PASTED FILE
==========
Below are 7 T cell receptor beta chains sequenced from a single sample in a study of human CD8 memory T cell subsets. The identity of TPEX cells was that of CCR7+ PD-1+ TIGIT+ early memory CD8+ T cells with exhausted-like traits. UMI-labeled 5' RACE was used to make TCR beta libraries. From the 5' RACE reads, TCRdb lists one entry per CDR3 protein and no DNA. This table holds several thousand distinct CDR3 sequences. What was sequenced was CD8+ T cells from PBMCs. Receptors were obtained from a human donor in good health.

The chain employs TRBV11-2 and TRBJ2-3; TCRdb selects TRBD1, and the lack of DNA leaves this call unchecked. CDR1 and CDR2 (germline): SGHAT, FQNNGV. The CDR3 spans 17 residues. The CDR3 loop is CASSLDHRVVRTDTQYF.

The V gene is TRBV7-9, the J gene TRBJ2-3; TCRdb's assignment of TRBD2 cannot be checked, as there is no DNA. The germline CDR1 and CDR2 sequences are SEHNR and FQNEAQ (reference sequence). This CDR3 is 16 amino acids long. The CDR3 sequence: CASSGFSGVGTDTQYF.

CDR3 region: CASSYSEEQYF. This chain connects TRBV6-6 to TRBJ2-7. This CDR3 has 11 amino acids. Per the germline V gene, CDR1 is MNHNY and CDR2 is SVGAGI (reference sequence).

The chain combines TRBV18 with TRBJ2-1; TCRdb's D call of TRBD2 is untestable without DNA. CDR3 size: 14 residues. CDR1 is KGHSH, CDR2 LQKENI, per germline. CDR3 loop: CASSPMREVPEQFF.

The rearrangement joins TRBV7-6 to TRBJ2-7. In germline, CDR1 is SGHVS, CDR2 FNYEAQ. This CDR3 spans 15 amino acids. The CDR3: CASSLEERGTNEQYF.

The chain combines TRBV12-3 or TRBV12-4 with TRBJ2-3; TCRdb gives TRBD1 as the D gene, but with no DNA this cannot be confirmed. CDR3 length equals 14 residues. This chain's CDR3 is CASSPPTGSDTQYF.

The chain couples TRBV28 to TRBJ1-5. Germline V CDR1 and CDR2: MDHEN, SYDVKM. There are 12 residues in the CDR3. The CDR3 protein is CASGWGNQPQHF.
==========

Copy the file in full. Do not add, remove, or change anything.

Below are 7 T cell receptor beta chains sequenced from a single sample in a study of human CD8 memory T cell subsets. The identity of TPEX cells was that of CCR7+ PD-1+ TIGIT+ early memory CD8+ T cells with exhausted-like traits. UMI-labeled 5' RACE was used to make TCR beta libraries. From the 5' RACE reads, TCRdb lists one entry per CDR3 protein and no DNA. This table holds several thousand distinct CDR3 sequences. What was sequenced was CD8+ T cells from PBMCs. Receptors were obtained from a human donor in good health.

The chain employs TRBV11-2 and TRBJ2-3; TCRdb selects TRBD1, and the lack of DNA leaves this call unchecked. CDR1 and CDR2 (germline): SGHAT, FQNNGV. The CDR3 spans 17 residues. The CDR3 loop is CASSLDHRVVRTDTQYF.

The V gene is TRBV7-9, the J gene TRBJ2-3; TCRdb's assignment of TRBD2 cannot be checked, as there is no DNA. The germline CDR1 and CDR2 sequences are SEHNR and FQNEAQ (reference sequence). This CDR3 is 16 amino acids long. The CDR3 sequence: CASSGFSGVGTDTQYF.

CDR3 region: CASSYSEEQYF. This chain connects TRBV6-6 to TRBJ2-7. This CDR3 has 11 amino acids. Per the germline V gene, CDR1 is MNHNY and CDR2 is SVGAGI (reference sequence).

The chain combines TRBV18 with TRBJ2-1; TCRdb's D call of TRBD2 is untestable without DNA. CDR3 size: 14 residues. CDR1 is KGHSH, CDR2 LQKENI, per germline. CDR3 loop: CASSPMREVPEQFF.

The rearrangement joins TRBV7-6 to TRBJ2-7. In germline, CDR1 is SGHVS, CDR2 FNYEAQ. This CDR3 spans 15 amino acids. The CDR3: CASSLEERGTNEQYF.

The chain combines TRBV12-3 or TRBV12-4 with TRBJ2-3; TCRdb gives TRBD1 as the D gene, but with no DNA this cannot be confirmed. CDR3 length equals 14 residues. This chain's CDR3 is CASSPPTGSDTQYF.

The chain couples TRBV28 to TRBJ1-5. Germline V CDR1 and CDR2: MDHEN, SYDVKM. There are 12 residues in the CDR3. The CDR3 protein is CASGWGNQPQHF.